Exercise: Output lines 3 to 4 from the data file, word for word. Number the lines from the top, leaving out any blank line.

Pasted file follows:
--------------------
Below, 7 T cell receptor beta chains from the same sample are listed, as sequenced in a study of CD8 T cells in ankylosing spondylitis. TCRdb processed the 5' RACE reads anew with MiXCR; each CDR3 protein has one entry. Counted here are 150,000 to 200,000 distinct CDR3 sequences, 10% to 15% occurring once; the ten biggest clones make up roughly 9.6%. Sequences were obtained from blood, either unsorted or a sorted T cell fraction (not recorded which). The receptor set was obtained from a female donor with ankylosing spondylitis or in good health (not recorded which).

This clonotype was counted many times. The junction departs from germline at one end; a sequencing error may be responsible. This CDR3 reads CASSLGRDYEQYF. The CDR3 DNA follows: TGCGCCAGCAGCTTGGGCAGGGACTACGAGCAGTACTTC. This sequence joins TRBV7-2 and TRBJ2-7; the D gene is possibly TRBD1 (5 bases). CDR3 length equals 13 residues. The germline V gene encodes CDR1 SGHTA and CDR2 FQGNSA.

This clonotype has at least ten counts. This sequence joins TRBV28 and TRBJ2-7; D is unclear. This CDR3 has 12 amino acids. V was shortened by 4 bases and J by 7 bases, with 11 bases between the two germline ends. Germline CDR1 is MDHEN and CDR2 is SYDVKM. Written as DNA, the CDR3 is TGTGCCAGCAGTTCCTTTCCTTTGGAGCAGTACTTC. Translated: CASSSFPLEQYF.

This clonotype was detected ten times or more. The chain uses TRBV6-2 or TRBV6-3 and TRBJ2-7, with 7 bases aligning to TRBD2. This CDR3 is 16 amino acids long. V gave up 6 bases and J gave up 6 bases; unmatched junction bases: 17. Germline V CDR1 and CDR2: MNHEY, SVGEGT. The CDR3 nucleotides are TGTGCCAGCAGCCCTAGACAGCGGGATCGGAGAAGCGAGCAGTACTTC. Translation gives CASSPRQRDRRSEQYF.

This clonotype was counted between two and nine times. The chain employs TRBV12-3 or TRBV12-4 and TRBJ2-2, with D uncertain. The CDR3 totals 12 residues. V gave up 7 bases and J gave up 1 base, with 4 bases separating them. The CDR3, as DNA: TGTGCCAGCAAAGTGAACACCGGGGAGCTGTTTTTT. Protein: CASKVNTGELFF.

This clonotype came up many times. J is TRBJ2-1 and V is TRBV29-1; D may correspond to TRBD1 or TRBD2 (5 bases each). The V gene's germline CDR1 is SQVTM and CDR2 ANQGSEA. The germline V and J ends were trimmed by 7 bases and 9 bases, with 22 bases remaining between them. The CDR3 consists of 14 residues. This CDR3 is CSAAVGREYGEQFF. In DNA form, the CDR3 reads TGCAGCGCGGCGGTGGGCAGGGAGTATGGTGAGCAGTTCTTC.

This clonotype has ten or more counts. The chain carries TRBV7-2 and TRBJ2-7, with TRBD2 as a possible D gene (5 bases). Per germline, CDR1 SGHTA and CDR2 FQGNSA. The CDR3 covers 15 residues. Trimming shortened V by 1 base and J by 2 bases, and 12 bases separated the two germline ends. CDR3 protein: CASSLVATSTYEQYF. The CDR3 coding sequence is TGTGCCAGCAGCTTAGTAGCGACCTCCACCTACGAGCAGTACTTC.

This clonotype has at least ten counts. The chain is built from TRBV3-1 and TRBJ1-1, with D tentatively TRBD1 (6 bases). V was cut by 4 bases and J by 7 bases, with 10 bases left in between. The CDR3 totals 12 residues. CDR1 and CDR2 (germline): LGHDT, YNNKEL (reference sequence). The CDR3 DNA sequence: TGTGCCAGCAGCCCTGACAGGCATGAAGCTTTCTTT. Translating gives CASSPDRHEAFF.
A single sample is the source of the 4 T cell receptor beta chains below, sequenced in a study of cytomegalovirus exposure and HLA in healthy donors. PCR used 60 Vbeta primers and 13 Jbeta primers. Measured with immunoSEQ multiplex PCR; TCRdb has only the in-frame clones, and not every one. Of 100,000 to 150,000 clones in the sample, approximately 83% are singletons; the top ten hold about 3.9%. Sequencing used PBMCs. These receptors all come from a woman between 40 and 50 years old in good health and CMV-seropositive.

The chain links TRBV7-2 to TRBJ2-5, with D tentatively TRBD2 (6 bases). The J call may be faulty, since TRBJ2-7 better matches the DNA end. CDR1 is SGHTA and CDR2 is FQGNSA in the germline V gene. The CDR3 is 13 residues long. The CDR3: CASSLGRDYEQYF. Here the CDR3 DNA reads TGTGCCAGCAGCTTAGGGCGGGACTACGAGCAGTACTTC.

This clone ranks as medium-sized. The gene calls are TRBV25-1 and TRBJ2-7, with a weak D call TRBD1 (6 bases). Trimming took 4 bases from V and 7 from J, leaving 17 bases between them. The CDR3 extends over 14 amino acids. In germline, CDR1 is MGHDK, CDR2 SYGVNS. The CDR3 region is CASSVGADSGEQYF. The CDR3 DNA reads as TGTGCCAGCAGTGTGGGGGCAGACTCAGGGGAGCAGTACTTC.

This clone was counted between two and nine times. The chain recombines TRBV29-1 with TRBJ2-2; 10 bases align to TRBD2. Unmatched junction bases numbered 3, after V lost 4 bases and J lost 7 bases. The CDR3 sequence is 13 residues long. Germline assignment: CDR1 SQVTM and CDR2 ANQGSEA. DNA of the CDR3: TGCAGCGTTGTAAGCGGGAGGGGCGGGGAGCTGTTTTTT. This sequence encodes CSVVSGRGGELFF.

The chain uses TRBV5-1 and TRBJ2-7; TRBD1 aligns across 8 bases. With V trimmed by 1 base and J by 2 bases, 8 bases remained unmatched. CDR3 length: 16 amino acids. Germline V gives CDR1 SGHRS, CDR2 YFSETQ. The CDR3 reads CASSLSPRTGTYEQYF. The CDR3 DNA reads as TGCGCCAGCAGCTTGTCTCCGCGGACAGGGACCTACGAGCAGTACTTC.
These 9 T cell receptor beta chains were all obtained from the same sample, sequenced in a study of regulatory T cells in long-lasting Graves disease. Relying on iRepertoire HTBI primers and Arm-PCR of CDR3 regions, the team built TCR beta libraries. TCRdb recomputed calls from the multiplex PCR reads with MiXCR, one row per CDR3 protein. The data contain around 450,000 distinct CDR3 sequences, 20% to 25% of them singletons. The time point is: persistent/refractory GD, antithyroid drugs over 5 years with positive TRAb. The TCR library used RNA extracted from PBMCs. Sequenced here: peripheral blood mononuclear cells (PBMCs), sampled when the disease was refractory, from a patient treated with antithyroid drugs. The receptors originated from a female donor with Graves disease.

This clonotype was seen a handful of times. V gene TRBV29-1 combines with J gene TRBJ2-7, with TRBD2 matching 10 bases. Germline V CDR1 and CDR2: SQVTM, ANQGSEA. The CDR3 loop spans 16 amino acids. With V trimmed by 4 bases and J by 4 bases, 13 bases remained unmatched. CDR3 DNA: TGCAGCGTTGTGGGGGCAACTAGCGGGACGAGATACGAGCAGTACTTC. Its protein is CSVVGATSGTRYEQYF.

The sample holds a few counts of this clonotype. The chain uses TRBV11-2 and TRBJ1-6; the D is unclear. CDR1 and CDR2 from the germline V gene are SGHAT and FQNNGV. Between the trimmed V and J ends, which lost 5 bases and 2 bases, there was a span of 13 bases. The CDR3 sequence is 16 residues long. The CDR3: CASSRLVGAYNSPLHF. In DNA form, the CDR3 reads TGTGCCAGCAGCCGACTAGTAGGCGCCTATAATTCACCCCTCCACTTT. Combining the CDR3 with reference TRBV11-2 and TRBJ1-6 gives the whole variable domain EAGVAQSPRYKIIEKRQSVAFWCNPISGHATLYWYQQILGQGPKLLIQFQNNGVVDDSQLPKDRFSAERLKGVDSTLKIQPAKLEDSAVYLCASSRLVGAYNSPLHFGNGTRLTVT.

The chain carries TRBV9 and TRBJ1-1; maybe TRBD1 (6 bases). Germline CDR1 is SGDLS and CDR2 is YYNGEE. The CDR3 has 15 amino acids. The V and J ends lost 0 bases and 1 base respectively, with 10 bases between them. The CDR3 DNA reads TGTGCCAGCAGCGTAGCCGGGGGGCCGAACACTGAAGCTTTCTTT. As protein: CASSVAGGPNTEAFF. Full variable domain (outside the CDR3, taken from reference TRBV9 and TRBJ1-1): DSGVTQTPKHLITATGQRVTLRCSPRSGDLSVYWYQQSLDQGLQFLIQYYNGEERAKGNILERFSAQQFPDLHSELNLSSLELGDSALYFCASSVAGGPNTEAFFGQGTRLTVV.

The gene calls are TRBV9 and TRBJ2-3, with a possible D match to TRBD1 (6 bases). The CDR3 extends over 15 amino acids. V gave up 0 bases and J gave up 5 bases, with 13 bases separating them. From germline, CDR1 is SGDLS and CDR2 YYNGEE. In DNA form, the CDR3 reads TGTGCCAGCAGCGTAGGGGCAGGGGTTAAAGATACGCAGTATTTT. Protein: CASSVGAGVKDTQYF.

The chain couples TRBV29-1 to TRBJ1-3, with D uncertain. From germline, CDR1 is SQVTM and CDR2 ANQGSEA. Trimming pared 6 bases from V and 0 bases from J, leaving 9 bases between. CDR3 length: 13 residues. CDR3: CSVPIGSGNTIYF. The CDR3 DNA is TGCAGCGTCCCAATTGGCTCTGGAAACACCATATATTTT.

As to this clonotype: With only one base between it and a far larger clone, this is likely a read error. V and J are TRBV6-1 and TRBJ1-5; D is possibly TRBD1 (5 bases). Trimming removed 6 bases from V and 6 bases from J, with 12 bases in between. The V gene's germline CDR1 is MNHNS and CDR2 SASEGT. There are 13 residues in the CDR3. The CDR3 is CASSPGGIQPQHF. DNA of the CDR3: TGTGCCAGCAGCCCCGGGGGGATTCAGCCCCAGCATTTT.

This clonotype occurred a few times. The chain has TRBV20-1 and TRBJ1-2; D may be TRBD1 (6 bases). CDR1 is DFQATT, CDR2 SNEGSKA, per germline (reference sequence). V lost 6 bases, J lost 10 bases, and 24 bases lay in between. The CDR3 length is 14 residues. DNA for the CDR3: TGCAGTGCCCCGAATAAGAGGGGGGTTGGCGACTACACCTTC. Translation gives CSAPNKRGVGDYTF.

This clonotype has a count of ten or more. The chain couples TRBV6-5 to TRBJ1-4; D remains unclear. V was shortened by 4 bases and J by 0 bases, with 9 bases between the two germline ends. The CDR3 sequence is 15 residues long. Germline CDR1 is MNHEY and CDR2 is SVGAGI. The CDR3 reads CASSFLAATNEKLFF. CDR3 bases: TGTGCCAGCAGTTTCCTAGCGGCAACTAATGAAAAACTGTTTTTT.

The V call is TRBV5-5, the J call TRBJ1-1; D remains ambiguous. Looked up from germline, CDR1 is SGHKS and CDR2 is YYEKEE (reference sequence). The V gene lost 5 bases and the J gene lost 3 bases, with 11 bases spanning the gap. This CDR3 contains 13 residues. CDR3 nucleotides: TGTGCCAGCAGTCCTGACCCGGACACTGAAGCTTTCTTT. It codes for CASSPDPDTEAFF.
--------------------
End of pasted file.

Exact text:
This clonotype has at least ten counts. This sequence joins TRBV28 and TRBJ2-7; D is unclear. This CDR3 has 12 amino acids. V was shortened by 4 bases and J by 7 bases, with 11 bases between the two germline ends. Germline CDR1 is MDHEN and CDR2 is SYDVKM. Written as DNA, the CDR3 is TGTGCCAGCAGTTCCTTTCCTTTGGAGCAGTACTTC. Translated: CASSSFPLEQYF.

This clonotype was detected ten times or more. The chain uses TRBV6-2 or TRBV6-3 and TRBJ2-7, with 7 bases aligning to TRBD2. This CDR3 is 16 amino acids long. V gave up 6 bases and J gave up 6 bases; unmatched junction bases: 17. Germline V CDR1 and CDR2: MNHEY, SVGEGT. The CDR3 nucleotides are TGTGCCAGCAGCCCTAGACAGCGGGATCGGAGAAGCGAGCAGTACTTC. Translation gives CASSPRQRDRRSEQYF.